NEW YORK — A group of Triple-A pitchers and a lineup of mostly Triple-A hitters faced the best team in baseball twice Saturday afternoon at Citi Field. The results were predictable.
In the first game of a twin bill, the Mets were walloped by the Atlanta Braves, 21-3. Daniel Vogelbach’s three-run homer off right-hander Michael Tonkin put the Mets (52-54) on the board in the bottom of the eighth to prevent a second shutout in as many days.
However, the Mets were unable to avoid the same fate in the nightcap, falling 6-0.
Spencer Strider, an NL Cy Young Award favorite, shut the Mets out for seven innings. Jose Quintana took his fourth tough-luck loss (0-4) since making his season debut, holding the Braves to only a single run on four hits and three walks over six innings.
“Obviously, it got away from us,” Mets manager Buck Showalter said after the matinee contest. “We’re not doing much offensively. Until Vogey’s home run, it had been a real challenge for us.”
Both games got away from the Mets (52-64).
They were two meaningless games in the grand scheme of the season, but the entire day cast a harsh spotlight on the club’s lack of organizational depth. The trade deadline was used to address that depth, but it’s clear there is still a long way to go, especially at the upper levels of the system. Other teams in baseball have long questioned the Mets’ ability to scout its own system and this game did little to answer those questions.
Denyi Reyes was called up from Triple-A Syracuse to start the first game. The soft-tossing right-hander was tagged for five earned over 4 2/3 innings. It was an exceptionally inefficient start with Reyes using 109 pitches.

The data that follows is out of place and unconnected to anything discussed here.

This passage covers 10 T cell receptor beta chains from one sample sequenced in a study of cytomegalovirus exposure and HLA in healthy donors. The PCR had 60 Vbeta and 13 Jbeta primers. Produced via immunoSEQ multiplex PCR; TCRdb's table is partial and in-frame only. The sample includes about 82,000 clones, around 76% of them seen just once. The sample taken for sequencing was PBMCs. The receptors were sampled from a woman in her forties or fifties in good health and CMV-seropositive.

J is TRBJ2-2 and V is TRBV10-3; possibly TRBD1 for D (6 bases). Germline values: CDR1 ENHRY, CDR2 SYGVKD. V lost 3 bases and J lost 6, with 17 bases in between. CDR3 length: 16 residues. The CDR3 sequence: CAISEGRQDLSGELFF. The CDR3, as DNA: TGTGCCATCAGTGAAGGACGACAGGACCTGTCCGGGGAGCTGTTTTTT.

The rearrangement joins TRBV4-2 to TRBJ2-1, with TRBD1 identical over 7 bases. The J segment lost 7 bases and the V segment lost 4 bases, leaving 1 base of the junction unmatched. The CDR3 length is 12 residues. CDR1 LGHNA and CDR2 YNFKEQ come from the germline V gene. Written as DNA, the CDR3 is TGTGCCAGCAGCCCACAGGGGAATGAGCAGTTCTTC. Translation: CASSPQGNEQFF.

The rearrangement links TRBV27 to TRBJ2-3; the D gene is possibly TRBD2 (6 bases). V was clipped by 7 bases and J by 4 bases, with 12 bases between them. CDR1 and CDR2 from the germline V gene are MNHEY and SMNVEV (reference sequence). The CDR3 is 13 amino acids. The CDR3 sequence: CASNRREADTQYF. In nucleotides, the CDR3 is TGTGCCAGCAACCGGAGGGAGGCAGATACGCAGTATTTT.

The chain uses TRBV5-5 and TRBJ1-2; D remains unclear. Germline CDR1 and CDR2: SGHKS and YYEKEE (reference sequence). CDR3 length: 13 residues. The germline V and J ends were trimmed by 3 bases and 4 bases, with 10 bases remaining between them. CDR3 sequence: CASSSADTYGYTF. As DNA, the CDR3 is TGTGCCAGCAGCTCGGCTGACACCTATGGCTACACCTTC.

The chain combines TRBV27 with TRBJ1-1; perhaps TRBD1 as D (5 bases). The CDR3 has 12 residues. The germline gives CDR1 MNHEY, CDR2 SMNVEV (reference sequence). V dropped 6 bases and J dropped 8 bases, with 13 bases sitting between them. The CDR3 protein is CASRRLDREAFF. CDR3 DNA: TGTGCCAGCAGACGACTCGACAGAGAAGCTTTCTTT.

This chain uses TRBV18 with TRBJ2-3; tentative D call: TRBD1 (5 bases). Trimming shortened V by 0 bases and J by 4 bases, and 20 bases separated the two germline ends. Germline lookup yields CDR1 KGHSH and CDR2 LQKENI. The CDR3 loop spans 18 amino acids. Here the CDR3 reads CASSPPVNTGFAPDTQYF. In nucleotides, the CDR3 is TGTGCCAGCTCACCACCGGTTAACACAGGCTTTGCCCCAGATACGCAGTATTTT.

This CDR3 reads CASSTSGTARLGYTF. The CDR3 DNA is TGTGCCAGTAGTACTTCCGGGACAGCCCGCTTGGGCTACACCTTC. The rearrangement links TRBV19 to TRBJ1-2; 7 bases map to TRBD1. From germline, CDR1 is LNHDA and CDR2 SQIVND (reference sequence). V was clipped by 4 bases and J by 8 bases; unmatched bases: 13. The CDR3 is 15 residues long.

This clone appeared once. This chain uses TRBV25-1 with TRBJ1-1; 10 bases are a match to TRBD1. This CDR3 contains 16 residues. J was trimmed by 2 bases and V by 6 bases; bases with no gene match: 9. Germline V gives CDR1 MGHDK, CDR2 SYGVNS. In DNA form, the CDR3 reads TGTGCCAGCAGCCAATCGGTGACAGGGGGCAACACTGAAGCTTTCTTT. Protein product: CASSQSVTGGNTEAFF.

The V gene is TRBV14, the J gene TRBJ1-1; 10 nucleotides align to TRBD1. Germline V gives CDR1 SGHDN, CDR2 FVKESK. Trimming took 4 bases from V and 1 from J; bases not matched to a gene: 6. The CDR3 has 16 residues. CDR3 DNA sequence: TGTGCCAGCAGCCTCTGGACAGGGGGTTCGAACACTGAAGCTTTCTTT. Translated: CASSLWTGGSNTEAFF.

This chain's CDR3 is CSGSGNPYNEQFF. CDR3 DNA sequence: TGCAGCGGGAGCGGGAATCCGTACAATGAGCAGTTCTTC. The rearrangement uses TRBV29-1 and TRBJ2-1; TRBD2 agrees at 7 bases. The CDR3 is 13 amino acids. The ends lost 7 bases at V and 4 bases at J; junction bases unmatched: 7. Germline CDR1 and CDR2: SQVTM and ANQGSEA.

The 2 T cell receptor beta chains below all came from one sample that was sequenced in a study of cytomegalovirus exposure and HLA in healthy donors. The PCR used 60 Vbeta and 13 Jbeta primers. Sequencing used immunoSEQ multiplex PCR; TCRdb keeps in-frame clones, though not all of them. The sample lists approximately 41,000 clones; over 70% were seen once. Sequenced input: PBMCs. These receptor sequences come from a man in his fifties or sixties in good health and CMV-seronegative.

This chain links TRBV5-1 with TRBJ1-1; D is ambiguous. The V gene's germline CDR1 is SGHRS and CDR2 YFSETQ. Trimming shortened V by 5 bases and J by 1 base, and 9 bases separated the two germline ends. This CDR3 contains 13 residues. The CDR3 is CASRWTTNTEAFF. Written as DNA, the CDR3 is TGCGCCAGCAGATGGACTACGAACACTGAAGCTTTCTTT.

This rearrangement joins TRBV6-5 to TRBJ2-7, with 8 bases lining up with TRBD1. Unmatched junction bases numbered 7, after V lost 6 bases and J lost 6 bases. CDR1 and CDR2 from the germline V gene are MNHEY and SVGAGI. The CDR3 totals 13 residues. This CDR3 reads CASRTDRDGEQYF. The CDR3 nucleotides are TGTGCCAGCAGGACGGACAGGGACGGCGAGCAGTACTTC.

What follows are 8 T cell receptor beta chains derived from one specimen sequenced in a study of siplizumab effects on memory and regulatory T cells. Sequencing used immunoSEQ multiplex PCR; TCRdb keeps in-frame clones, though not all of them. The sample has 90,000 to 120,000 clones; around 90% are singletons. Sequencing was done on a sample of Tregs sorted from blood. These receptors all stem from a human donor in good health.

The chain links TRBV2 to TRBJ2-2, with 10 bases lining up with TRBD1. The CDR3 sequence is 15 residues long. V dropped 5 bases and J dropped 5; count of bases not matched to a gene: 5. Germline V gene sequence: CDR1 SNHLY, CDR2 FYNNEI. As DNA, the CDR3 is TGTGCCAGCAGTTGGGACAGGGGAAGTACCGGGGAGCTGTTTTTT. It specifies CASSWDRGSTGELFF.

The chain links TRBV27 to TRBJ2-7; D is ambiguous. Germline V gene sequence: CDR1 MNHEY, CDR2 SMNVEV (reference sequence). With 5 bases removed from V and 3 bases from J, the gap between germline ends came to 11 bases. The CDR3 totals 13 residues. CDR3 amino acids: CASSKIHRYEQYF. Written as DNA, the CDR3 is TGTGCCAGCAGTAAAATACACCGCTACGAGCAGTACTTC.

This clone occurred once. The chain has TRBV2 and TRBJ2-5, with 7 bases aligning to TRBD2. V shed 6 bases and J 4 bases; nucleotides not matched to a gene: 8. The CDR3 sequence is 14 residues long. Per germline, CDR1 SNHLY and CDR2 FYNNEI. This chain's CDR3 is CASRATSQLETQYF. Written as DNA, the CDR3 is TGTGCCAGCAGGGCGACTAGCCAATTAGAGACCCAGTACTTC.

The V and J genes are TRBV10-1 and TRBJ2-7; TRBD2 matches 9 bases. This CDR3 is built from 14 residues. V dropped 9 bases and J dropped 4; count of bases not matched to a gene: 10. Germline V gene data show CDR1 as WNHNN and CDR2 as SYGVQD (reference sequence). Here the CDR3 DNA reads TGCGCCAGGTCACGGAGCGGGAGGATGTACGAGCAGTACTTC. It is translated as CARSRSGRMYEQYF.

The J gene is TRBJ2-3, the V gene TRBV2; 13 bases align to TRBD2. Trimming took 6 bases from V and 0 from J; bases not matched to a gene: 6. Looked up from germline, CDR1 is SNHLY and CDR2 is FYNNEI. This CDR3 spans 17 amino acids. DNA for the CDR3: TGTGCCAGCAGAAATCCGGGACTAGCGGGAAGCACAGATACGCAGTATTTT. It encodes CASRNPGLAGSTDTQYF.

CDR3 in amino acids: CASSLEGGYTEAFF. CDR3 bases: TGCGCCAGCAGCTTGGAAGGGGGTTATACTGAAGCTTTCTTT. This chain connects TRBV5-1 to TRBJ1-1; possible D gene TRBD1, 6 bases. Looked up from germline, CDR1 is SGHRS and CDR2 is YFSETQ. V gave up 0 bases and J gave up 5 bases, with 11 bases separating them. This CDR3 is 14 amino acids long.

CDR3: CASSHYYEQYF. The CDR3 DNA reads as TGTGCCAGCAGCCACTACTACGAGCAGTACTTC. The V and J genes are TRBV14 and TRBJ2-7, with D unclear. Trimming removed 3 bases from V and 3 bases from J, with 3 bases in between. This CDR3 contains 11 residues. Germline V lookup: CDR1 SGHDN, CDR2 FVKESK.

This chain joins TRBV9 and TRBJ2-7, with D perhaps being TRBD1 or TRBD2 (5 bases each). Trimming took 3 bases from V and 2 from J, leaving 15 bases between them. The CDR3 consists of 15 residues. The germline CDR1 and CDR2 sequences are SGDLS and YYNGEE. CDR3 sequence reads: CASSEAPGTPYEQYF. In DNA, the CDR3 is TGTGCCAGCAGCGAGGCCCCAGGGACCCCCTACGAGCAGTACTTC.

“Denyi gave us everything he could there,” Showalter said. “We took him as far as we could. Innings are at a premium.”
It wasn’t much better after that with right-hander Reed Garrett, a 30-year-old journeyman minor leaguer, getting tagged for six earned runs on four hits and two walks over 2 1/3 innings. Left-hander Josh Walker gave up home runs to Matt Olson and Sean Murphy to make it 13-0 in the eighth. The homegrown lefty took the mound right as it started to rain. By the time Danny Mendick, an infielder, got the final out of the inning in place of Walker, the rain had tapered.
To make matters worse, the Braves (75-41) used right-hander Allan Winans, a former Mets farmhand who was left unprotected during the 2021 Rule 5 Draft. He won his first MLB decision Saturday against the team that drafted him in 2018. Winans (1-0) shut out the Mets for seven innings, limiting a pieced-together lineup to only four hits and two walks while striking out nine.
The five runs allowed by Reyes came on eight hits and four walks. He struck out four and hit one batter.
“It’s no secret that they’re one of the best teams in baseball,” Reyes said through a translator. “I think the hardest part is being able to consistently execute the pitches that you want and to make good pitches against them.”
The Mets were without Brandon Nimmo (left quad contusion) and Francisco Lindor (right side tightness) in the early contest. With outfielder Starling Marte (right groin) on the injured list, the Mets were forced to use reserves. It didn’t go well.
Mendick was charged with a costly error in the eighth inning of the night game when a hard ground ball from Austin Riley bounced off his glove into center field, allowing Ozzie Albies to score from first.
“We know that Lindor is a better shortstop and Nimmo is a better defender, but these guys are trying,” Showalter said. “Everybody has got a strength and a weakness. Unfortunately, some of our weaknesses showed up today.”